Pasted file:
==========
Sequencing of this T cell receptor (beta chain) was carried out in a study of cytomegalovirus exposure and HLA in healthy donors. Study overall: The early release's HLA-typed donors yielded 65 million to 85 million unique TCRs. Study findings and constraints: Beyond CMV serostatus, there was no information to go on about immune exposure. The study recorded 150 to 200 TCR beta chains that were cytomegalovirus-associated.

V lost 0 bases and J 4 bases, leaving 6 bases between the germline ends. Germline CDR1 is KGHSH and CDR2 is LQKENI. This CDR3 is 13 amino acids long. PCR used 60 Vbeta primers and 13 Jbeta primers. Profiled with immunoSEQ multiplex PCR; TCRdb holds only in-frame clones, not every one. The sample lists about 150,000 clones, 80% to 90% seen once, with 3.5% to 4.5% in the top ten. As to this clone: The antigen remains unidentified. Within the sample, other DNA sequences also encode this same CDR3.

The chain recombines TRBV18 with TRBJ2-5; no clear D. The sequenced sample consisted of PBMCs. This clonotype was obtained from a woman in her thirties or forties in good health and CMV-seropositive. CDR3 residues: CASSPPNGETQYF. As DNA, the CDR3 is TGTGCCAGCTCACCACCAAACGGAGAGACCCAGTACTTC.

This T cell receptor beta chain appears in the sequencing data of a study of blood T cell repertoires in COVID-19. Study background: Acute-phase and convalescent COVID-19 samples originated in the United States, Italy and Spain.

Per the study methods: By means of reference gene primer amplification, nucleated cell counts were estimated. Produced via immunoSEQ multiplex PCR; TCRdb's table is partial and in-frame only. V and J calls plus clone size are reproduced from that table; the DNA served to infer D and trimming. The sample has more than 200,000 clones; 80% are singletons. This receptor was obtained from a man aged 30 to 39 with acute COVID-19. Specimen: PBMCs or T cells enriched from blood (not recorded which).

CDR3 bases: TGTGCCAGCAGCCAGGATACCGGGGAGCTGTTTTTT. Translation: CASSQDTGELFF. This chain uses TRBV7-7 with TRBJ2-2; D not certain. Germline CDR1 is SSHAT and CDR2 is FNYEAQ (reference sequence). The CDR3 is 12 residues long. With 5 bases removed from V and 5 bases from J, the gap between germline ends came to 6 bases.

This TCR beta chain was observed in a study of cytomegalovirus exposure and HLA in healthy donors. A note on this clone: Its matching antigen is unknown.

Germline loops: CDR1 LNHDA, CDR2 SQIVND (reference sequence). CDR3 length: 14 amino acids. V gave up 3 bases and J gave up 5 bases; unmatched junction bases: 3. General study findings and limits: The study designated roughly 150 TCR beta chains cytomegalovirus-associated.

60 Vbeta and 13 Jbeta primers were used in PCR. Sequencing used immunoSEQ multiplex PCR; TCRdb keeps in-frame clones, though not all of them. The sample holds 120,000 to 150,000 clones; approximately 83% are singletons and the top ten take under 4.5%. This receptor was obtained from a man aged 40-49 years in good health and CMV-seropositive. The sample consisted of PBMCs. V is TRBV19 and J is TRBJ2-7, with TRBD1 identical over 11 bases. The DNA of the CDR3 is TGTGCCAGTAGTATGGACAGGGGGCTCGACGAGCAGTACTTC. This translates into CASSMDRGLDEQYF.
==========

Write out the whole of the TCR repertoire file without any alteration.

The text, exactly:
Sequencing of this T cell receptor (beta chain) was carried out in a study of cytomegalovirus exposure and HLA in healthy donors. Study overall: The early release's HLA-typed donors yielded 65 million to 85 million unique TCRs. Study findings and constraints: Beyond CMV serostatus, there was no information to go on about immune exposure. The study recorded 150 to 200 TCR beta chains that were cytomegalovirus-associated.

V lost 0 bases and J 4 bases, leaving 6 bases between the germline ends. Germline CDR1 is KGHSH and CDR2 is LQKENI. This CDR3 is 13 amino acids long. PCR used 60 Vbeta primers and 13 Jbeta primers. Profiled with immunoSEQ multiplex PCR; TCRdb holds only in-frame clones, not every one. The sample lists about 150,000 clones, 80% to 90% seen once, with 3.5% to 4.5% in the top ten. As to this clone: The antigen remains unidentified. Within the sample, other DNA sequences also encode this same CDR3.

The chain recombines TRBV18 with TRBJ2-5; no clear D. The sequenced sample consisted of PBMCs. This clonotype was obtained from a woman in her thirties or forties in good health and CMV-seropositive. CDR3 residues: CASSPPNGETQYF. As DNA, the CDR3 is TGTGCCAGCTCACCACCAAACGGAGAGACCCAGTACTTC.

This T cell receptor beta chain appears in the sequencing data of a study of blood T cell repertoires in COVID-19. Study background: Acute-phase and convalescent COVID-19 samples originated in the United States, Italy and Spain.

Per the study methods: By means of reference gene primer amplification, nucleated cell counts were estimated. Produced via immunoSEQ multiplex PCR; TCRdb's table is partial and in-frame only. V and J calls plus clone size are reproduced from that table; the DNA served to infer D and trimming. The sample has more than 200,000 clones; 80% are singletons. This receptor was obtained from a man aged 30 to 39 with acute COVID-19. Specimen: PBMCs or T cells enriched from blood (not recorded which).

CDR3 bases: TGTGCCAGCAGCCAGGATACCGGGGAGCTGTTTTTT. Translation: CASSQDTGELFF. This chain uses TRBV7-7 with TRBJ2-2; D not certain. Germline CDR1 is SSHAT and CDR2 is FNYEAQ (reference sequence). The CDR3 is 12 residues long. With 5 bases removed from V and 5 bases from J, the gap between germline ends came to 6 bases.

This TCR beta chain was observed in a study of cytomegalovirus exposure and HLA in healthy donors. A note on this clone: Its matching antigen is unknown.

Germline loops: CDR1 LNHDA, CDR2 SQIVND (reference sequence). CDR3 length: 14 amino acids. V gave up 3 bases and J gave up 5 bases; unmatched junction bases: 3. General study findings and limits: The study designated roughly 150 TCR beta chains cytomegalovirus-associated.

60 Vbeta and 13 Jbeta primers were used in PCR. Sequencing used immunoSEQ multiplex PCR; TCRdb keeps in-frame clones, though not all of them. The sample holds 120,000 to 150,000 clones; approximately 83% are singletons and the top ten take under 4.5%. This receptor was obtained from a man aged 40-49 years in good health and CMV-seropositive. The sample consisted of PBMCs. V is TRBV19 and J is TRBJ2-7, with TRBD1 identical over 11 bases. The DNA of the CDR3 is TGTGCCAGTAGTATGGACAGGGGGCTCGACGAGCAGTACTTC. This translates into CASSMDRGLDEQYF.